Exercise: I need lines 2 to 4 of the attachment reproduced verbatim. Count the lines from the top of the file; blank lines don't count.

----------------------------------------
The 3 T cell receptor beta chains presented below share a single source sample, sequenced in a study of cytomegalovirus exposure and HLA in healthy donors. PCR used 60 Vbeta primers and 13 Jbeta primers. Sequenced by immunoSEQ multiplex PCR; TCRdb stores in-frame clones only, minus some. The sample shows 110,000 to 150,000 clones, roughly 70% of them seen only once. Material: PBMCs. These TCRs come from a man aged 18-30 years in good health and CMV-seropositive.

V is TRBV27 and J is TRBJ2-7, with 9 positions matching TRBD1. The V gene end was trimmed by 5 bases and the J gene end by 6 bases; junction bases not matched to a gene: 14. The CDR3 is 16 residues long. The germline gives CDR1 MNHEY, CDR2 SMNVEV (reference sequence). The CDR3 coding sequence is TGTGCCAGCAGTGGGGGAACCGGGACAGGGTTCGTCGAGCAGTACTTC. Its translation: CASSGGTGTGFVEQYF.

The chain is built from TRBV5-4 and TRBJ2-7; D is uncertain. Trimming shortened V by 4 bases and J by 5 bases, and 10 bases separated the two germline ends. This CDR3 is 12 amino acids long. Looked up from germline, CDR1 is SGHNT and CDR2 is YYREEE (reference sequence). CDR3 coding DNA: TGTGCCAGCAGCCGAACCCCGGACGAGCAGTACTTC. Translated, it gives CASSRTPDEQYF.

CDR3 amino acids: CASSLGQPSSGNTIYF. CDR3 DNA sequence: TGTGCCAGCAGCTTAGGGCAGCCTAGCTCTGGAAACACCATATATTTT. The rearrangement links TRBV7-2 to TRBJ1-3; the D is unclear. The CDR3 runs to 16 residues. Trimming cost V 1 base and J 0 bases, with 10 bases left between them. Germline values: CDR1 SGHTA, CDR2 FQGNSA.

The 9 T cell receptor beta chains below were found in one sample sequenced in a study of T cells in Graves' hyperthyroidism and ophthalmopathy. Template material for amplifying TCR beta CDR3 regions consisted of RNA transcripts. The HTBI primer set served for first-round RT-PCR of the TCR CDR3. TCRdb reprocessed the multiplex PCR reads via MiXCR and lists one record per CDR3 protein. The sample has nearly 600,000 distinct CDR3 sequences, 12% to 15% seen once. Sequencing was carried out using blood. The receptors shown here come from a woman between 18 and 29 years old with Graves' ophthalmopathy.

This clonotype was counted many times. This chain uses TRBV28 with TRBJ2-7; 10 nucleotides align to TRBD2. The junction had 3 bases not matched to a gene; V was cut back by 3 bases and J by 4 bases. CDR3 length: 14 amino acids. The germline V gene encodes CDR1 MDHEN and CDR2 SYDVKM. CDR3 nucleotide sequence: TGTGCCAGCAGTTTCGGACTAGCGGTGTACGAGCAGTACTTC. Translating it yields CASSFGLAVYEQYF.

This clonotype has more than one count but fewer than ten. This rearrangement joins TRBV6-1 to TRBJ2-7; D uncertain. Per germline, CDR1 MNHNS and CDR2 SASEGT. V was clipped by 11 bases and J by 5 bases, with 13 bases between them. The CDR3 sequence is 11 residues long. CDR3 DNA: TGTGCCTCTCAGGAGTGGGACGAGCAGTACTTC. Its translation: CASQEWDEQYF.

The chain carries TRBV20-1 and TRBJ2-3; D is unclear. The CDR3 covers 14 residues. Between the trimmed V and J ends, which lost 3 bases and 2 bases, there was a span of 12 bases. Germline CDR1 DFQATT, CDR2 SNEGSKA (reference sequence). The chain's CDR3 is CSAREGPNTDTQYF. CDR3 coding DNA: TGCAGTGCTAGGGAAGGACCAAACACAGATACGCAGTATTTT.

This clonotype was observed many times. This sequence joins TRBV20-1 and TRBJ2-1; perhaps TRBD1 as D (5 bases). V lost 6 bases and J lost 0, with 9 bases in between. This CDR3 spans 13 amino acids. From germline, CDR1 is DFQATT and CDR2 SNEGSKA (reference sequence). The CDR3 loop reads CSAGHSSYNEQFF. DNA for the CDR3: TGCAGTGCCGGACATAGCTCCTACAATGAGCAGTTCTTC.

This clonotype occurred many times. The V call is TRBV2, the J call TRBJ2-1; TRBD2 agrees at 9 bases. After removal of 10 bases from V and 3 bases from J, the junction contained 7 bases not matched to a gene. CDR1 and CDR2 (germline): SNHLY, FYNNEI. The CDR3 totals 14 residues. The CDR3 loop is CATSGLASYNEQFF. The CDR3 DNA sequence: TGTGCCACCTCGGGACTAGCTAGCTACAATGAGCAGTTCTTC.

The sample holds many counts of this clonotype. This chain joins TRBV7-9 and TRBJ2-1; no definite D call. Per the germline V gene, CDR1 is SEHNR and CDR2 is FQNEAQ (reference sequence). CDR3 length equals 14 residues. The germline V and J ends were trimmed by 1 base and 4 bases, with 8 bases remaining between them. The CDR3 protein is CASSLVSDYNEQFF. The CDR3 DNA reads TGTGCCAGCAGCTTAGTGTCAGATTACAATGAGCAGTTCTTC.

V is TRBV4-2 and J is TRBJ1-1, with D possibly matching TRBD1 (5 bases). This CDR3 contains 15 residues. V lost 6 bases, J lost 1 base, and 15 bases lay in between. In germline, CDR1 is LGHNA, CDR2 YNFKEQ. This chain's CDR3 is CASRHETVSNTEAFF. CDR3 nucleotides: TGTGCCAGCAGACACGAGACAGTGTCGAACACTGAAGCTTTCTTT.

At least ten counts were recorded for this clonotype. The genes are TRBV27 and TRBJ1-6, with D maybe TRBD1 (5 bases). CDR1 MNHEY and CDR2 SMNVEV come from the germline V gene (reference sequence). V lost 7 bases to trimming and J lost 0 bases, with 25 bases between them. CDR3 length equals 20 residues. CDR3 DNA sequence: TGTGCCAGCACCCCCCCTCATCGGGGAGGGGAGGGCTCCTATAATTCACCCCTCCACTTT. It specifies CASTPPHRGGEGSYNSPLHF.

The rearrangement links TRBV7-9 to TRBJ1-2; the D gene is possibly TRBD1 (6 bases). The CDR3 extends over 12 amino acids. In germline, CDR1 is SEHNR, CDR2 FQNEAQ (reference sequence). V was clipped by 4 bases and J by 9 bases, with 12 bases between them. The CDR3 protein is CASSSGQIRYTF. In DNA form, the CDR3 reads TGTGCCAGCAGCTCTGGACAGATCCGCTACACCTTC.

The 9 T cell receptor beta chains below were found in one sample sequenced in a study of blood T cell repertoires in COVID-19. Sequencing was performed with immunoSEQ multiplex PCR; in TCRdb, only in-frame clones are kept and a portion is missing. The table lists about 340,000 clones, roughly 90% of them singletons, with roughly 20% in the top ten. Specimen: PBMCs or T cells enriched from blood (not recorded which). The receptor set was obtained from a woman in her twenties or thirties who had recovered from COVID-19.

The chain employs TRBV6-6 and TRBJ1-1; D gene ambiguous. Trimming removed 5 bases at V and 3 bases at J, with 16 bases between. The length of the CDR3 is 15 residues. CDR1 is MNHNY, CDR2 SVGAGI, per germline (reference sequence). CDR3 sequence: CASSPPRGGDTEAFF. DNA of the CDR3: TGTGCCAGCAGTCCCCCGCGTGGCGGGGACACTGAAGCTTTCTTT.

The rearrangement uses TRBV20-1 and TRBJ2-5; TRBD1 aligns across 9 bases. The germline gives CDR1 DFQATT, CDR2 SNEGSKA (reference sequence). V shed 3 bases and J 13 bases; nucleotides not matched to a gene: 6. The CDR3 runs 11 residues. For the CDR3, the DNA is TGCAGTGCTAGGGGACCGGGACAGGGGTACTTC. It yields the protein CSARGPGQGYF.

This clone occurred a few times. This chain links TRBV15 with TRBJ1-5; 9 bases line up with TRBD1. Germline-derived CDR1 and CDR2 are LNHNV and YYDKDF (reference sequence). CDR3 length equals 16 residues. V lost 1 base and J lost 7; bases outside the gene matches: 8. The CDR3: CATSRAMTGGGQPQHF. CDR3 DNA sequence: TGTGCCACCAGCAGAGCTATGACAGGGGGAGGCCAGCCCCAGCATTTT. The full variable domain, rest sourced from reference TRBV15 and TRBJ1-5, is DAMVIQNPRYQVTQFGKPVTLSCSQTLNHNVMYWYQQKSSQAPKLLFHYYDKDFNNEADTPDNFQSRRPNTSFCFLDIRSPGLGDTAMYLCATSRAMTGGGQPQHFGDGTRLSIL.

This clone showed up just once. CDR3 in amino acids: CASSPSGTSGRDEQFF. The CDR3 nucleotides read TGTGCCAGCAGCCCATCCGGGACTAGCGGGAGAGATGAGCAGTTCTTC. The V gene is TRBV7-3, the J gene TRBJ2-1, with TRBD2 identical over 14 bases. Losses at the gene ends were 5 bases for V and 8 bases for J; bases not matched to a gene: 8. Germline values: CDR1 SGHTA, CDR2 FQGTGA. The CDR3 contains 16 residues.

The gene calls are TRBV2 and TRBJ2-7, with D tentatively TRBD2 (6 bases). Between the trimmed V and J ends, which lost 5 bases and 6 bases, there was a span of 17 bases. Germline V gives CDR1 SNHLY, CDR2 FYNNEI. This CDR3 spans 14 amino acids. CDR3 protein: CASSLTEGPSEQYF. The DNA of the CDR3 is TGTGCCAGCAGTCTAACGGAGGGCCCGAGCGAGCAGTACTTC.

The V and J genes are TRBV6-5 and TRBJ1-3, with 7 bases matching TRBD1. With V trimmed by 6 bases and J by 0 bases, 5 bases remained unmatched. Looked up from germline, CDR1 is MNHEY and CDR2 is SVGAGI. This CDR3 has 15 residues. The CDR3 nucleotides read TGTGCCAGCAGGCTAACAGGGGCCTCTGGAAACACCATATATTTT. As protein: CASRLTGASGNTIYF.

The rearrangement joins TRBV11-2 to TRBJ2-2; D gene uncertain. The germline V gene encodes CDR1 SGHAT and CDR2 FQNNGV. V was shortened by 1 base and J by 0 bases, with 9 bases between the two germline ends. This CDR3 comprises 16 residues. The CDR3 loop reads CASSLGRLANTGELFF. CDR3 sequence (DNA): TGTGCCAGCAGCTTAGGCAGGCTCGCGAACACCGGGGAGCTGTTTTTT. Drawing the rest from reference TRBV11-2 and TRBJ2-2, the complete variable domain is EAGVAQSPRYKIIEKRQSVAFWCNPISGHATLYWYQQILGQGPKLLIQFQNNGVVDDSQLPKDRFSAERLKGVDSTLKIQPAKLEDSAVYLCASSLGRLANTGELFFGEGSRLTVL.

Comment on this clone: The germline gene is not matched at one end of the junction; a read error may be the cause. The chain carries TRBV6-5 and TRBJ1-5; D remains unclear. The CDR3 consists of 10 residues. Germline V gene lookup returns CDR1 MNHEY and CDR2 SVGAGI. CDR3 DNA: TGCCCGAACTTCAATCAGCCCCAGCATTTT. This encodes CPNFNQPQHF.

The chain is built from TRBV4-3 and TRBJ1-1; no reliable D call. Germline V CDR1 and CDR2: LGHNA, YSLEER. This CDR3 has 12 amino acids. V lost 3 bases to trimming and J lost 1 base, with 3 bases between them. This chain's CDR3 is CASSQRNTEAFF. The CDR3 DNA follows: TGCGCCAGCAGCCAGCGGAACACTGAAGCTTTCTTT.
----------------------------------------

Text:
V is TRBV27 and J is TRBJ2-7, with 9 positions matching TRBD1. The V gene end was trimmed by 5 bases and the J gene end by 6 bases; junction bases not matched to a gene: 14. The CDR3 is 16 residues long. The germline gives CDR1 MNHEY, CDR2 SMNVEV (reference sequence). The CDR3 coding sequence is TGTGCCAGCAGTGGGGGAACCGGGACAGGGTTCGTCGAGCAGTACTTC. Its translation: CASSGGTGTGFVEQYF.

The chain is built from TRBV5-4 and TRBJ2-7; D is uncertain. Trimming shortened V by 4 bases and J by 5 bases, and 10 bases separated the two germline ends. This CDR3 is 12 amino acids long. Looked up from germline, CDR1 is SGHNT and CDR2 is YYREEE (reference sequence). CDR3 coding DNA: TGTGCCAGCAGCCGAACCCCGGACGAGCAGTACTTC. Translated, it gives CASSRTPDEQYF.

CDR3 amino acids: CASSLGQPSSGNTIYF. CDR3 DNA sequence: TGTGCCAGCAGCTTAGGGCAGCCTAGCTCTGGAAACACCATATATTTT. The rearrangement links TRBV7-2 to TRBJ1-3; the D is unclear. The CDR3 runs to 16 residues. Trimming cost V 1 base and J 0 bases, with 10 bases left between them. Germline values: CDR1 SGHTA, CDR2 FQGNSA.